Seriously though I think you have totaslly got what I am wanting to see. The media strips heros down because policies are not interesting anyone because they are only covering the shades of grey which is in now inspiring or able to sell papers or getting people to tune in. Give them some real red meat of policy they will cover it properly.

Its the old, if you build he will come cenario. If you give people something to be proud of they will sit up and take notice and probably start wanting to engage with the rest of society and maybe even learn English. So this brings me back to the point I made about the direction of the country and what is it all for.
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nemy
Subject:F1ck all :)
Link:(Link)
Time:2007-06-21 11:54 am (UTC)
Hmm whilst an interesting idea I'm not sure I agree that Mclaren represents britishness. The problem of using a corporate logo and "the solid british company" is in one way thats reason why we have arrived at this lack of a common identity. Mclaren is a mostly britsish firm. Today. But in 6 months who knows? I'd like to remind you of British Leyland, Jaguar and MG Rover. Sturdy british brands that now.......arent. The transitory nature of business ensures that these brands we rely on are just that, products with a label on and little else.

I'm thinking that we need to concentrate on the public domain. People like Francis Crick and Tim Berners-Lee. Discovers and inventors that changed everyones world.

In short dont trust to business to help Britain. Business looks only after one interest - its own.

On a side note and one that I hope illustrates my point. Mclaren was founded by a New zealander. Its also now just a small part of the Mclaren Group. Which includes Vodaphone and that well known british company..Mercedes.
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lawrencegillies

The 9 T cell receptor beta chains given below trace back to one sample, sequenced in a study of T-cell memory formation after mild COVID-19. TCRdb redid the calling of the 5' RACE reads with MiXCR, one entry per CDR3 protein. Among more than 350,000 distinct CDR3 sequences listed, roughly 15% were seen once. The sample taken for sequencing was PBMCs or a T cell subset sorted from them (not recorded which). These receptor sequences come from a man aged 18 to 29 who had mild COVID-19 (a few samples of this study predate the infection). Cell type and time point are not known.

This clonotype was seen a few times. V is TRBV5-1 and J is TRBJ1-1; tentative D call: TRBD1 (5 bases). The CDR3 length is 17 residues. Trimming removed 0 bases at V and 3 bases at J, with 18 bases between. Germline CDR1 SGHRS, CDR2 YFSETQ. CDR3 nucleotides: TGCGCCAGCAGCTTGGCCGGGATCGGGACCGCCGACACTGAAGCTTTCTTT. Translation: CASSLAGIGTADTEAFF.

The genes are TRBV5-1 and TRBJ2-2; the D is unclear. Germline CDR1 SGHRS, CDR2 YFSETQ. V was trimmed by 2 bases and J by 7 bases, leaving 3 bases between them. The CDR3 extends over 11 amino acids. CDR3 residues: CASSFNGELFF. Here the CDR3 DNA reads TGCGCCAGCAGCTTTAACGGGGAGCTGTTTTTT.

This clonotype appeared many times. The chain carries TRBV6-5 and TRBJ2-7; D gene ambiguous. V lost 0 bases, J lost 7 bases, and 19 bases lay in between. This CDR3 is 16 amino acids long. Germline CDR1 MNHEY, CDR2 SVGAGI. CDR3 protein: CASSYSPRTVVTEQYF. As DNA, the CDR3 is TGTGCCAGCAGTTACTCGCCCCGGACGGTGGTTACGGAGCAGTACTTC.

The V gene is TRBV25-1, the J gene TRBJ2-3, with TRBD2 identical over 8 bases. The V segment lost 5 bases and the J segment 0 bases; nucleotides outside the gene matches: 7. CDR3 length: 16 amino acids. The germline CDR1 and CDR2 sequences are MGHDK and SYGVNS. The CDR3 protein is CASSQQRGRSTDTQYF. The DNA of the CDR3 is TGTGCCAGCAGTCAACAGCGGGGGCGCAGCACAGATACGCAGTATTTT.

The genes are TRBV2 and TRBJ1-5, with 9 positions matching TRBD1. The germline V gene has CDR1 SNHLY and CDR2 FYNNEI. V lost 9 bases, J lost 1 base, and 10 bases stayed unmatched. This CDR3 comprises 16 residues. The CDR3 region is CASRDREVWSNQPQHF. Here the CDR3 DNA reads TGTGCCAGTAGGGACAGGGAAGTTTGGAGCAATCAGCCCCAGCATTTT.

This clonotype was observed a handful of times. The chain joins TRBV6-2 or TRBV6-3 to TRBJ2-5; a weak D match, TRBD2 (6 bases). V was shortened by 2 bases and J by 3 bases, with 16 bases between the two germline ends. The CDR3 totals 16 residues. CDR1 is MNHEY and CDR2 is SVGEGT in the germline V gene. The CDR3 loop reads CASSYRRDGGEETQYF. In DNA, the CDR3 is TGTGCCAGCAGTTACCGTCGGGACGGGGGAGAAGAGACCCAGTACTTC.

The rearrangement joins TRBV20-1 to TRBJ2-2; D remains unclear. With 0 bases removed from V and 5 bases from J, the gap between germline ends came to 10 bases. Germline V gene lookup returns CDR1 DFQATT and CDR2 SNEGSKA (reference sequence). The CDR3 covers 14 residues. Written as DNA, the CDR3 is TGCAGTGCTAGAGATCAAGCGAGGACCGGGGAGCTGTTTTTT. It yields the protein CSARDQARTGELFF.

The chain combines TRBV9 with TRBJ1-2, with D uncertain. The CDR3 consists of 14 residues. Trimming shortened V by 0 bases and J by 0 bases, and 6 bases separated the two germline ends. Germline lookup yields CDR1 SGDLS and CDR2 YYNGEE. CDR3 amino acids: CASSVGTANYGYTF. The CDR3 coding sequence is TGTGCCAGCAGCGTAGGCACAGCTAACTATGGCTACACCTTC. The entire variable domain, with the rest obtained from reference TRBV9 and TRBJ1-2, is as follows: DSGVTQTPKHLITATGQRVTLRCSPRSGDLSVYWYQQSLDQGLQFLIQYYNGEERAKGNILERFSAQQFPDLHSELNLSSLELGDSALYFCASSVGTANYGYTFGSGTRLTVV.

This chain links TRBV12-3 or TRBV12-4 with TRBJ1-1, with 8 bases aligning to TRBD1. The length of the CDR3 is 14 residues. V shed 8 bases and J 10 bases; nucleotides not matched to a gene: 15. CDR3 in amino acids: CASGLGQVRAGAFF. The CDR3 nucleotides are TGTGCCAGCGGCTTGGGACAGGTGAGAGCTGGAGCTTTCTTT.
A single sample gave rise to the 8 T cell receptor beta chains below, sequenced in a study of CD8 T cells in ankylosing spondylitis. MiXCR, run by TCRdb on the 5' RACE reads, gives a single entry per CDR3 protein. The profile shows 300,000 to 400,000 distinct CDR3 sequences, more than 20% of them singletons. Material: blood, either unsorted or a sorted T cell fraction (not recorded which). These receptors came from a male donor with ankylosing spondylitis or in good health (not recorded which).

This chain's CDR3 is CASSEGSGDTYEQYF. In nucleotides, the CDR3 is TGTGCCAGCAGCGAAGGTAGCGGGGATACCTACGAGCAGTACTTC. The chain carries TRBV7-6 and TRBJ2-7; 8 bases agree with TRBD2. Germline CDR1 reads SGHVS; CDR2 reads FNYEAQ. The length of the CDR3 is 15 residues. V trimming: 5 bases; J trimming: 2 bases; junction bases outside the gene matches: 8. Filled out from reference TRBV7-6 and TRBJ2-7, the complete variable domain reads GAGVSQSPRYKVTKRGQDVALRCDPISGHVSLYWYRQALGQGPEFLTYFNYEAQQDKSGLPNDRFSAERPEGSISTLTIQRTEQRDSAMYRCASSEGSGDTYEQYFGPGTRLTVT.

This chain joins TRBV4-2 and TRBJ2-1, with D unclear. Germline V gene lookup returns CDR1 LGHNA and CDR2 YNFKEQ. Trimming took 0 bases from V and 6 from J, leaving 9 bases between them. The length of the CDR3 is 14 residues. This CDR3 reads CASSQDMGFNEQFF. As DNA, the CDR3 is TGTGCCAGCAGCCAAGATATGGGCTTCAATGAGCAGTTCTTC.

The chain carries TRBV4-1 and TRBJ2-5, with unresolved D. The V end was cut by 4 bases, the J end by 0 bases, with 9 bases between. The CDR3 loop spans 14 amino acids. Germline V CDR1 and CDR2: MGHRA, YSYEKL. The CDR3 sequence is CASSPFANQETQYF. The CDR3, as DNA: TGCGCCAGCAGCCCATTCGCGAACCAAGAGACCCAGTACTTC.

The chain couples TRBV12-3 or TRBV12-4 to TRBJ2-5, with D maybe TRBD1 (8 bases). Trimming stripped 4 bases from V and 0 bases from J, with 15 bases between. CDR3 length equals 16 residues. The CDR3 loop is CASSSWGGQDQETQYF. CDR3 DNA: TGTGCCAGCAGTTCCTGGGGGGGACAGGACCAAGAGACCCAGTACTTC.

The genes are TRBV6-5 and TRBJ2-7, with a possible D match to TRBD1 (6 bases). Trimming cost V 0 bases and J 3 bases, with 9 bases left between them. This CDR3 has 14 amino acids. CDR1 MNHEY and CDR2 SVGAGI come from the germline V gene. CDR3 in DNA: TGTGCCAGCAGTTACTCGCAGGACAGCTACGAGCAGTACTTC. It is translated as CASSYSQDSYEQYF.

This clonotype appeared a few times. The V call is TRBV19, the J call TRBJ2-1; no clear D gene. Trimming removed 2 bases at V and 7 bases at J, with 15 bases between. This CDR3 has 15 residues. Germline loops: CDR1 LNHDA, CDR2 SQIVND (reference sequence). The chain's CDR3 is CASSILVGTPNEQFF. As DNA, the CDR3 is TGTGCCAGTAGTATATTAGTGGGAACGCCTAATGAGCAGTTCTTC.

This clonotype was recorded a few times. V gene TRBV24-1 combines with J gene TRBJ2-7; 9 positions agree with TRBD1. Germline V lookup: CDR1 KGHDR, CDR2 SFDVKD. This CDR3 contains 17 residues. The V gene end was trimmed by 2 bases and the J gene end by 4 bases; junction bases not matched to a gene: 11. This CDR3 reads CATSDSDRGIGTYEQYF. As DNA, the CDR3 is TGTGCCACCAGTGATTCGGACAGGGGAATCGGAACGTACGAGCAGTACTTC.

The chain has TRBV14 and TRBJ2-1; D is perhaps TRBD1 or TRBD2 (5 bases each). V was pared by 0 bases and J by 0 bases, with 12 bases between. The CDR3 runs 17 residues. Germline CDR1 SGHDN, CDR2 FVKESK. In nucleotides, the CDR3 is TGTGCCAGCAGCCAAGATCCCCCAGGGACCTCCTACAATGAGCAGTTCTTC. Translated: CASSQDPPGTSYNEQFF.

Subject:Re: F1ck all :)
Link:(Link)
Time:2007-06-21 03:32 pm (UTC)
Vodaphone are sponsors.

Mercedes as well as being the engine supplier do own a large chunk of McLaren.

McLaren have for some reason never seemed to reach the levels of popularity that a team like WIlliams have had in the past. It may be that this was due to Williams having home grown drivers such as Nigel Mansell and Damon Hill.

Actually F1 in general has been dominated by teams based in Britain. Williams , Spyker, Honda, Mclaren, Renault, Red Bull, are all based in Britain. The teams that I can think of based outside the UK are BMW (Switerland), Toyota (Germany), Super Aguri (Japan, I think) Ferrari (Italy) and Torro Rosso (Italy I think, althought they may be based in the UK as well - Filth would know) So more than half the teams!
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ex_thankyouk577
Subject:Re: F1ck all :)
Link:(Link)
Time:2007-06-21 11:50 pm (UTC)
The point is not necessarily whether McLaren is British by precise definition; perception is the key. The perception is of F1 cups being raised to the sound of the British national anthem.

If a nation can see itself as productive, its citizens can feel proud. As a further demonstration, I could point out that, in three words, we have a well-known phrase about a point of pride for a nation: Fine. German. Craftsmanship.

Similarly, Americans would take pride in the idea of a productive USA. Multiculturalism may not impress the conservatives, and mandatory citizenship requirements may not please the liberals. But I think that, if you want to make any American proud of their country, then show them a product that is useful or pioneering. Then show them the words "Made in America".

Invention, industry and productiveness win the hearts and minds of a nation.

Even if McLaren could easily be in the hands of foreign owners later, it still has value as a national inspiration while it is seen as a success story for British design. And it doesn't have to be McLaren; the important thing is that the British keep inventing and innovating, in whatever context.
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[icon] What is it all for? - Filth